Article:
A NORTH Sea rescue boat crew who chose to brave Storm Gertrude have shared amazing video footage of the extreme conditions they faced.
The stomach-churning video shows the vessel at 45 degrees to the horizon as it is hit by winds so strong they blew away the equipment used to measure wind speed.
The film was put together by Graeme Hatley, chief officer aboard an Emergency Rescue and Response Vessel (ERRV) 100 miles north-east of Lerwick, Shetland.
Graeme’s nausea-inducing movie shows the 150ft-long, 1,100 tonne ship bobbing around like a cork.
It is seen plunging into deep troughs between the waves and then being rocked side-to-side. The view from the bridge is frequently lost as huge waves crash over the bow.
Although the footage will make many landlubbers feel seasick, the 15-strong crew remain calm throughout.
And Graeme, 49, who has worked on the ERRV for over 25 years, said they reckon they have been lucky with the weather conditions this year.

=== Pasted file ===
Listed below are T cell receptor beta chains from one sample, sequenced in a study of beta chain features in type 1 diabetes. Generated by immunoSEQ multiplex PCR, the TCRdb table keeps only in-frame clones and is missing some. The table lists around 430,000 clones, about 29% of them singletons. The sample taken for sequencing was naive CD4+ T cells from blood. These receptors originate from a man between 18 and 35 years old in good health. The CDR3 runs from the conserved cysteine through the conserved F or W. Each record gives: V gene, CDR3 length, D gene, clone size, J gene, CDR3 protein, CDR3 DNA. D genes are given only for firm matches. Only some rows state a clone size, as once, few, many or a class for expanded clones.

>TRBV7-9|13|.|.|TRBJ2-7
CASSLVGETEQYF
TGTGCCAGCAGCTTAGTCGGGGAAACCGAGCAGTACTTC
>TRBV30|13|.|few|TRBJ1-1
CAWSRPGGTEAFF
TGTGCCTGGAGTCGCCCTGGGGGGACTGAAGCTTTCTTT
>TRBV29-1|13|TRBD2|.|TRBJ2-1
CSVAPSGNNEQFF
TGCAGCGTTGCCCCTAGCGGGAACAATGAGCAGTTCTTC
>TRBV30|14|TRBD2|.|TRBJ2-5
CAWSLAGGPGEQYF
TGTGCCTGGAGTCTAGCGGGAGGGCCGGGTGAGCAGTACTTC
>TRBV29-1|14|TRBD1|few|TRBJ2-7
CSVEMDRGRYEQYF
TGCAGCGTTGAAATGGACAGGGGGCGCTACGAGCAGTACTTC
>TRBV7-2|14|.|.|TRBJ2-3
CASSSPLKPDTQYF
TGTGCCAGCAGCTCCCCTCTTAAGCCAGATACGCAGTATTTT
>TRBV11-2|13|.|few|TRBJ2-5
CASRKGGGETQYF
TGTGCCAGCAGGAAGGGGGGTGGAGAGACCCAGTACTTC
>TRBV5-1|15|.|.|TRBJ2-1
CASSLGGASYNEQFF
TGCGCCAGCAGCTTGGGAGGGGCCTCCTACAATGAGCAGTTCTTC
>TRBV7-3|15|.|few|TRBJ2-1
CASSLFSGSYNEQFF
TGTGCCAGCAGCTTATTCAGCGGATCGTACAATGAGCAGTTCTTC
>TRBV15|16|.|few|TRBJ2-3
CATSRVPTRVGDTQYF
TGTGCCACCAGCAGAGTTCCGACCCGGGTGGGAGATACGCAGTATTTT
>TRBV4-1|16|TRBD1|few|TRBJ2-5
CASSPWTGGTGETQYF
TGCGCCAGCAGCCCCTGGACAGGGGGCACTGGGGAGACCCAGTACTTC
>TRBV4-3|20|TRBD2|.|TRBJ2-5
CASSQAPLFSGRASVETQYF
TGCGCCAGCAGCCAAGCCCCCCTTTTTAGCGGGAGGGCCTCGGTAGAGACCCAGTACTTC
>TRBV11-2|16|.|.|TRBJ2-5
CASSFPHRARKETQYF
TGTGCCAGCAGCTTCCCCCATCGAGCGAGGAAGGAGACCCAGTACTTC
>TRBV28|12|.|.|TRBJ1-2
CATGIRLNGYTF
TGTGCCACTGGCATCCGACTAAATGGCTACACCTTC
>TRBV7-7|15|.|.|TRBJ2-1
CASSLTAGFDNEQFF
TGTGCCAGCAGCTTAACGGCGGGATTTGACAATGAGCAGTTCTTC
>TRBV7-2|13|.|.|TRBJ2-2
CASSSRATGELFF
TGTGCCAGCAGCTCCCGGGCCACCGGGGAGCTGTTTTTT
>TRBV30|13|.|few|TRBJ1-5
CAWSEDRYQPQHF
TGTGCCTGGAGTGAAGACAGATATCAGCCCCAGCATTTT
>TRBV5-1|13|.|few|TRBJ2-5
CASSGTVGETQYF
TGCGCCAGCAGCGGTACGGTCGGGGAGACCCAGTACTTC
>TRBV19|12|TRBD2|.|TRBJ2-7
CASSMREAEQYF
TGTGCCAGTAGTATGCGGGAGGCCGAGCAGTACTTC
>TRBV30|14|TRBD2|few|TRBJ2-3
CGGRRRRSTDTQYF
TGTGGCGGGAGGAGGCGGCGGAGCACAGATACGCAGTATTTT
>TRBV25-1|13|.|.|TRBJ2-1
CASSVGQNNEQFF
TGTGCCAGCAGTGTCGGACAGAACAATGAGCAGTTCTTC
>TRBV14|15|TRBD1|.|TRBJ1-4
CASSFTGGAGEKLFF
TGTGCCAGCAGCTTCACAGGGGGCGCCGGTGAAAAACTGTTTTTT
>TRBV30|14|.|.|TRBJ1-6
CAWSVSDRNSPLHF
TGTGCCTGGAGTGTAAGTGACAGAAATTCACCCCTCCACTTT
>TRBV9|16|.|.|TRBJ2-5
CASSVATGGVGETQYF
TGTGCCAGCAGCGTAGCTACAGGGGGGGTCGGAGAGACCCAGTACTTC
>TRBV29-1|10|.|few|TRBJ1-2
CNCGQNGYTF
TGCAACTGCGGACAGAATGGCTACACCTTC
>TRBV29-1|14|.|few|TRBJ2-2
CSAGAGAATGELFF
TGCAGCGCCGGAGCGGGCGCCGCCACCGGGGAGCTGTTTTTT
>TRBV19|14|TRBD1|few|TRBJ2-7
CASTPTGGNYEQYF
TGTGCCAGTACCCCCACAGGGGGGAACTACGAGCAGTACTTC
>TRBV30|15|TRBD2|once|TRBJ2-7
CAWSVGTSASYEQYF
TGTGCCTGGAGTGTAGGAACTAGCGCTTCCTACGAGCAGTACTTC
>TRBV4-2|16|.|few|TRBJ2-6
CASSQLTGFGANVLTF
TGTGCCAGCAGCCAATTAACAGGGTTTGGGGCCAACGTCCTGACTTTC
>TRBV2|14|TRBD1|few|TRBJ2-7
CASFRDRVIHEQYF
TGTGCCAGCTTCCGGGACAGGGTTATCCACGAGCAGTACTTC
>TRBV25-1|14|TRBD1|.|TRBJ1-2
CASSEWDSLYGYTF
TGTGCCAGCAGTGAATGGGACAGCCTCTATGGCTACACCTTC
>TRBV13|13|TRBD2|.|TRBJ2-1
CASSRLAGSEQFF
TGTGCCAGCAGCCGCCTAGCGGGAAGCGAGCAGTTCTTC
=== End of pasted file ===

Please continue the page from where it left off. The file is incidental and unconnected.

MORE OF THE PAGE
He said: “We’ve seen much worse. We were expecting it to be like that so knew two day before. So it was, ‘quick to blow, quick to go’ as we like to say’.
“We were expecting the ferocity and the wave height and had gusts of over 100 knots before we lost our anemometer.”
He added: “We were, for the first time ever, given the chance to run for shelter but didn’t take it since most of us have been in worse weather and for a longer time.
“A couple of years ago during something similar. It was the biggest wave I had filmed but lots of people were thinking it was CGI. Some people don’t believe it.
“The hand-held camera gets the idea of the motion and the roll of the sea.”
YouTube viewers commented on the clip praising the crew.
Lige Karso said: “This looks like a very good CGI. Damn you guys are ballsy.”
And another wrote: “Thank you for the great videos. You guys really work for your money.”
ERRVs – paid for by the oil industry – are on duty 24 hours a day, 365 days a year, to rescue anyone from offshore installations.
In 1988 they rescued over a hundred people from the North Sea oil production platform, Piper Alpha following a huge explosion which killed 167.
And since 1986 they have rescued in excess of 558 people.